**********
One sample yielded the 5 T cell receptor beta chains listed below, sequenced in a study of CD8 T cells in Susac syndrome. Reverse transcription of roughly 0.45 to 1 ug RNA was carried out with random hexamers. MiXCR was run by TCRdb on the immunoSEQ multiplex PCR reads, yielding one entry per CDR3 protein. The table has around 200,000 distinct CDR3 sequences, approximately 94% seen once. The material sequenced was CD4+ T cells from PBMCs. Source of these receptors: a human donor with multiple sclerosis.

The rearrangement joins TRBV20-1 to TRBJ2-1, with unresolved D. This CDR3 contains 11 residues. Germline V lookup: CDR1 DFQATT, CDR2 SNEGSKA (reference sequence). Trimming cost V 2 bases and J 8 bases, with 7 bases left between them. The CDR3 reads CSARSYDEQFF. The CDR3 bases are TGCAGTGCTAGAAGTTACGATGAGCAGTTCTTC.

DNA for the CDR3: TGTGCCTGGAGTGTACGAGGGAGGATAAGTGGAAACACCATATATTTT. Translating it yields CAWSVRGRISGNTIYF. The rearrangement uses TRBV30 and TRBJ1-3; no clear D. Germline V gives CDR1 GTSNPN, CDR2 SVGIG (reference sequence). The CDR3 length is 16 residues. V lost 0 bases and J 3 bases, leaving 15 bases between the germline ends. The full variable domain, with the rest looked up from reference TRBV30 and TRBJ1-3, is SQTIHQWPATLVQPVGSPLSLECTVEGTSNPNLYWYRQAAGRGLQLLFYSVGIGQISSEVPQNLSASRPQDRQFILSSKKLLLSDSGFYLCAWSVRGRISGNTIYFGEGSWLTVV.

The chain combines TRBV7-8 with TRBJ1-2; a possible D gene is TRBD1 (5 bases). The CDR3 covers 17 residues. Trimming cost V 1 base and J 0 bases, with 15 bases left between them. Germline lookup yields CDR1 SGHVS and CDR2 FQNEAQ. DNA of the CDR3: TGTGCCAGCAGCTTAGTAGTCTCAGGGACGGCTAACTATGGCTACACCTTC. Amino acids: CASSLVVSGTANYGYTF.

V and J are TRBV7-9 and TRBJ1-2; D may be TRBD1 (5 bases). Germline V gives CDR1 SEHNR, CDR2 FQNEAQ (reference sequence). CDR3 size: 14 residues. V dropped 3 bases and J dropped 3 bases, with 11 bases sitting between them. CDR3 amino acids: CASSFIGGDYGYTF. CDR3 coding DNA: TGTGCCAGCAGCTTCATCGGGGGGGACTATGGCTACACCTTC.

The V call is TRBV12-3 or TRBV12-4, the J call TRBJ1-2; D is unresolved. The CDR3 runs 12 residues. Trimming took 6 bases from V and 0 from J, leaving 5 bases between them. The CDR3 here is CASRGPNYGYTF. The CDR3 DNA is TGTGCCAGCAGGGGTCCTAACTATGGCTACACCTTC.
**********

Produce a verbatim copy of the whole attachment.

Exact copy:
One sample yielded the 5 T cell receptor beta chains listed below, sequenced in a study of CD8 T cells in Susac syndrome. Reverse transcription of roughly 0.45 to 1 ug RNA was carried out with random hexamers. MiXCR was run by TCRdb on the immunoSEQ multiplex PCR reads, yielding one entry per CDR3 protein. The table has around 200,000 distinct CDR3 sequences, approximately 94% seen once. The material sequenced was CD4+ T cells from PBMCs. Source of these receptors: a human donor with multiple sclerosis.

The rearrangement joins TRBV20-1 to TRBJ2-1, with unresolved D. This CDR3 contains 11 residues. Germline V lookup: CDR1 DFQATT, CDR2 SNEGSKA (reference sequence). Trimming cost V 2 bases and J 8 bases, with 7 bases left between them. The CDR3 reads CSARSYDEQFF. The CDR3 bases are TGCAGTGCTAGAAGTTACGATGAGCAGTTCTTC.

DNA for the CDR3: TGTGCCTGGAGTGTACGAGGGAGGATAAGTGGAAACACCATATATTTT. Translating it yields CAWSVRGRISGNTIYF. The rearrangement uses TRBV30 and TRBJ1-3; no clear D. Germline V gives CDR1 GTSNPN, CDR2 SVGIG (reference sequence). The CDR3 length is 16 residues. V lost 0 bases and J 3 bases, leaving 15 bases between the germline ends. The full variable domain, with the rest looked up from reference TRBV30 and TRBJ1-3, is SQTIHQWPATLVQPVGSPLSLECTVEGTSNPNLYWYRQAAGRGLQLLFYSVGIGQISSEVPQNLSASRPQDRQFILSSKKLLLSDSGFYLCAWSVRGRISGNTIYFGEGSWLTVV.

The chain combines TRBV7-8 with TRBJ1-2; a possible D gene is TRBD1 (5 bases). The CDR3 covers 17 residues. Trimming cost V 1 base and J 0 bases, with 15 bases left between them. Germline lookup yields CDR1 SGHVS and CDR2 FQNEAQ. DNA of the CDR3: TGTGCCAGCAGCTTAGTAGTCTCAGGGACGGCTAACTATGGCTACACCTTC. Amino acids: CASSLVVSGTANYGYTF.

V and J are TRBV7-9 and TRBJ1-2; D may be TRBD1 (5 bases). Germline V gives CDR1 SEHNR, CDR2 FQNEAQ (reference sequence). CDR3 size: 14 residues. V dropped 3 bases and J dropped 3 bases, with 11 bases sitting between them. CDR3 amino acids: CASSFIGGDYGYTF. CDR3 coding DNA: TGTGCCAGCAGCTTCATCGGGGGGGACTATGGCTACACCTTC.

The V call is TRBV12-3 or TRBV12-4, the J call TRBJ1-2; D is unresolved. The CDR3 runs 12 residues. Trimming took 6 bases from V and 0 from J, leaving 5 bases between them. The CDR3 here is CASRGPNYGYTF. The CDR3 DNA is TGTGCCAGCAGGGGTCCTAACTATGGCTACACCTTC.